On the contrary If that guy had been educated from the beginning to the moral freedom there would be nothing with which to come into conflict and he would wonder how to live responsibly his homosexuality, that guy must be aware of some objective limits that cannot be eliminated and that while leaving freedom on how to implement the welfare of others, however, requires not to damage them in any way. In this case the first moral duty is the prevention of sexually transmitted diseases. It is clear that the first postulate of morality is “objectively do not harm others.”
How may that guy trying to do right, realize what is the good of the other? The answer is quite simple, he has to try to see situations from the point of view of the other, it is certainly not easy to try to evaluate the effect of our actions as they appear in the eyes of the other. Good and evil are not measured on the intentions of the agent but from the point of view of the persons to whom actions are addressed. In this sense, no behavior in the context of moral freedom is good or bad in itself because the assessment can be given only by to those who act trying to understand the effects of what they do (principle of responsibility).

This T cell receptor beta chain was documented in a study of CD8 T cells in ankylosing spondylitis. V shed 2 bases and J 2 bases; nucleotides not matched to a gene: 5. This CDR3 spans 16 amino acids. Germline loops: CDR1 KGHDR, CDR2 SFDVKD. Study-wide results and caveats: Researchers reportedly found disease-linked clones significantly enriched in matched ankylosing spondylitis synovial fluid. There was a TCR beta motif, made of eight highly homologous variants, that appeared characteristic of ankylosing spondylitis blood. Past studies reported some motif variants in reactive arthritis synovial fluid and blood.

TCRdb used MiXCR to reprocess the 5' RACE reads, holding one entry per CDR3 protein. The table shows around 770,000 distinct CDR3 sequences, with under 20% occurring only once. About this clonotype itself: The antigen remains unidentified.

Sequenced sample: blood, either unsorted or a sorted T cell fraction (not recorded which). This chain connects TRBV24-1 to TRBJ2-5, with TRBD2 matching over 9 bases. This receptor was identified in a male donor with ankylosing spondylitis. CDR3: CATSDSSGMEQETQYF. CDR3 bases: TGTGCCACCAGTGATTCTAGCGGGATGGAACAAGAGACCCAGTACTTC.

Let’s go to a concrete example: sex yes or no? The answer is obtained immediately starting from the point of view of the other. No sex if sexual contact is not wanted by the other, or if it may cause him, later, remorse or situations of discomfort; sex, yes, if your personal desire meets the one of the other in a free and spontaneous. And if things are not very clear? Here, too, the answer is simple, the solutions to the questions must be seek in two, the other is not only the recipient of our assessments, but chooses with us and sharing doubts and uncertainties helps prevent misjudgements. On the other hand among people accustomed to moral freedom, the judgment about a man depends on his honesty, on his lack of ulterior motives, on the consistency of the manner of his speaking with his way of being and on his willingness to get involved on equal terms with other persons.
From this discussion we arrive at a necessary conclusion: the basis of sexuality education and, I might add, of all forms of education should be the education for freedom. Our freedom and that of others form the foundation of morality and our happiness and that of others constitute its purpose.